On negotiations with Abbas, Olmert's grade is: failure! Olmert also blocked an agreement on the Livni-Abu Ala' track as well. On this track they were working on drafting an agreement. Progress was made, but the gaps were still too wide to be completed by the end of Olmert's term.
On working together with Livni and other cabinet members in advancing Israel's interests, Olmert's grade is: failure! Olmert continued to breach the trust of the Palestinians and of the Quartet, including the US, by not only continuing the construction of new settlement homes and roads but by even increasing the pace of the building. Secretary of state Condoleezza Rice was frustrated by the settlement issue over and over. According to insiders in Washington, President George Bush shared that frustration. On implementing Israel's international obligations and commitments under the Road Map, Olmert's grade is: failure!
FAILURE TO MAKE peace is one issue, but making war twice where both were "wars of choice" puts Olmert's grade way below the failing score. Military might is an arm of political decision making and international relations. Wars aim to achieve both military achievements, such as capturing territory, and equally important, political and strategic gains. There is little argument regarding the failure of the Lebanon war. This war clearly worsened Israel's strategic position in the region. It was an unnecessary war which produced no positive political outcomes for Israel. On the war in Lebanon, Olmert's grade is: failure!
The war in Gaza, which was supported by an overwhelming 94% of the Israeli Jewish public failed to achieve even the goals that Olmert articulated. Has Israeli deterrence been rebuilt? Perhaps, but at what price? Is the killing of hundreds of Palestinian civilians part of the moral code of the Israeli army? Is Israel stronger after these two wars? My answer is a loud "no." Israel, by its own hands, has weakened the moderates in the region, including Abbas, King Abdallah II of Jordan, Husni Mubarak of Egypt, Fouad Seniora of Lebanon and even King Abdallah of Saudi Arabia. At the same time these two wars have strengthened the likes of Hasan Nasrallah, Khaled Mashaal, the Muslim Brotherhood in Jordan and Egypt and even the Islamic movement at home, here in Israel. Olmert brought upon us the anger of the world. New waves of anti-Semitism swept through Europe, Asia and even North America. Israel's allies like Turkey responded with disdain. Now we even understand that the Turkish Prime Minister on the eve of the Gaza war was on the verge of bringing about a breakthrough in the Israeli-Syrian track. On the war in Gaza, Olmert's grade is: failure!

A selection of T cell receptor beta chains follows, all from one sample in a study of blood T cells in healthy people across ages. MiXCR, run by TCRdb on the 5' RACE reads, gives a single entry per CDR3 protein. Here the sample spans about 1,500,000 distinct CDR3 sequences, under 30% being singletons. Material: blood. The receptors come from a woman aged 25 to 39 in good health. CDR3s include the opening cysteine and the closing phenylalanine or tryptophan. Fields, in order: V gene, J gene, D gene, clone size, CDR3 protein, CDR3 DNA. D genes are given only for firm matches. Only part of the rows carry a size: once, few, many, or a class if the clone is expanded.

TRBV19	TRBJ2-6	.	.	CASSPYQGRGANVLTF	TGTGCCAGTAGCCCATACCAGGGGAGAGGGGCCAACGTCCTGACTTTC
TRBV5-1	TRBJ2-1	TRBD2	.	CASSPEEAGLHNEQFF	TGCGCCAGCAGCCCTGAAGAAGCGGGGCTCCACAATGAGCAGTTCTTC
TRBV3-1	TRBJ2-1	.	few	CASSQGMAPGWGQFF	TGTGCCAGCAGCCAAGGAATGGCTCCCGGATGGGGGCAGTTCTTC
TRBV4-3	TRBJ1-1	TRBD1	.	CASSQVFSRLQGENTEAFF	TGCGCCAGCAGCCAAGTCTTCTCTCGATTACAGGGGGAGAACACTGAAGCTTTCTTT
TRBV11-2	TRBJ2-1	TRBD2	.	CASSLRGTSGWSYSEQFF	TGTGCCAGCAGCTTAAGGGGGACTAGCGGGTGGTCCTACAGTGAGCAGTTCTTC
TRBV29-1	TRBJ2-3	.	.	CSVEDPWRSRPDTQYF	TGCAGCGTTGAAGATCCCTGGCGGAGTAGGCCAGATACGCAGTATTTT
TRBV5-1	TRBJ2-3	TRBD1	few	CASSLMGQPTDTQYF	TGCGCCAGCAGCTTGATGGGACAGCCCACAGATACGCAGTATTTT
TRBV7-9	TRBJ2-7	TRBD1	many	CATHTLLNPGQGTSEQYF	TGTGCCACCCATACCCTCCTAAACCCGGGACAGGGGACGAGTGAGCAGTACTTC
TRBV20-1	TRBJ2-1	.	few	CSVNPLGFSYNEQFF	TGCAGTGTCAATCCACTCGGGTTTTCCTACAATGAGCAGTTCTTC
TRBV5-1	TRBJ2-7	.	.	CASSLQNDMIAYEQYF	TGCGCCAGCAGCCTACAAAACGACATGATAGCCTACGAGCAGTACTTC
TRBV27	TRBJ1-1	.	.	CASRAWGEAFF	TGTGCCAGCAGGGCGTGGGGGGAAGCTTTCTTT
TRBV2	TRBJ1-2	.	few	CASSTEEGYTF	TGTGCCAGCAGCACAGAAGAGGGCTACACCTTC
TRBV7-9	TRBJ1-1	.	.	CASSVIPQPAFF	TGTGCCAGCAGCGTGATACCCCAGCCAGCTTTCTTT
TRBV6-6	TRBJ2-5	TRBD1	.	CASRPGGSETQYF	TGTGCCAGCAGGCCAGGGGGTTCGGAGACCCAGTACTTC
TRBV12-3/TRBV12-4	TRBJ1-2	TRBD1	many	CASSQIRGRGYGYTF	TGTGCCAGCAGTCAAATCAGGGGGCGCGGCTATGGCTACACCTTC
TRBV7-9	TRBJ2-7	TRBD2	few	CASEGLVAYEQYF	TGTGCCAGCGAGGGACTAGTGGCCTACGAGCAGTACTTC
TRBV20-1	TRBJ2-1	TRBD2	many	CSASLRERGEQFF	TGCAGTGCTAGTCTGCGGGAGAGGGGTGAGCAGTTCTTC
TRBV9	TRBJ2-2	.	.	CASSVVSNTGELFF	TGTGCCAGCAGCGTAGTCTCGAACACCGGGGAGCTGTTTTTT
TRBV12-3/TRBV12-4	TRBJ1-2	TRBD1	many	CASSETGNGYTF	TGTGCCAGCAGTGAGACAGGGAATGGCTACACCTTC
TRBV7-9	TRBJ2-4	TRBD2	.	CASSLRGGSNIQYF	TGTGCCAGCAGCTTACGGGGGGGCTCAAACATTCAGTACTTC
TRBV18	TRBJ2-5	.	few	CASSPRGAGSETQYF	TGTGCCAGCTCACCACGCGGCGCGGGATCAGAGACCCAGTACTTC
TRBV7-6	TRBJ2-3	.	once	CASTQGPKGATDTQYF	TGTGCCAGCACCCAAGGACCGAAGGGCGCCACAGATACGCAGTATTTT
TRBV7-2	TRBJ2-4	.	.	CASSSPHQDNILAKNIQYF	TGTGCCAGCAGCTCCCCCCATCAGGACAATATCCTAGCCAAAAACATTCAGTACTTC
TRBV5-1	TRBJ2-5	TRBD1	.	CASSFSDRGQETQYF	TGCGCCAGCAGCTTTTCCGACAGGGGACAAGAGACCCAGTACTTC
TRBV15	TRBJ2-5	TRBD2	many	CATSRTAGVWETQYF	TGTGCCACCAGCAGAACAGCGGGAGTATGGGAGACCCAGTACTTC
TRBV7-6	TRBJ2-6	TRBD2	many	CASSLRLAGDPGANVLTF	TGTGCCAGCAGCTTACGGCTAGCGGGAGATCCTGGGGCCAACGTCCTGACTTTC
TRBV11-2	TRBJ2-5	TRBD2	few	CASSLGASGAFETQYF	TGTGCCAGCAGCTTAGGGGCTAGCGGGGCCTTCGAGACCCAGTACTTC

I know first-hand that Olmert had a real alternative to the war in Gaza. Instead of the war there could have been a secret direct back channel for talks with Hamas that would have enabled the extension of the ceasefire, the end of the economic siege of Gaza and the return of Gilad Schalit in exchange for the same prisoner release that could have brought him home. On the return of Gilad Schalit, Olmert's grade is: failure! Olmert has one last chance to redeem some part of his failing report card - Schalit. He has a few more days in office to make the right decision and to bring Gilad home. It is clear that Netanyahu does not want to be left with this inheritance. This is the only thing that Olmert can still do that may elicit, at least from me - thank you for your service.
The writer is the Co-CEO of IPCRI, the Israel/Palestine Center for Research and Information.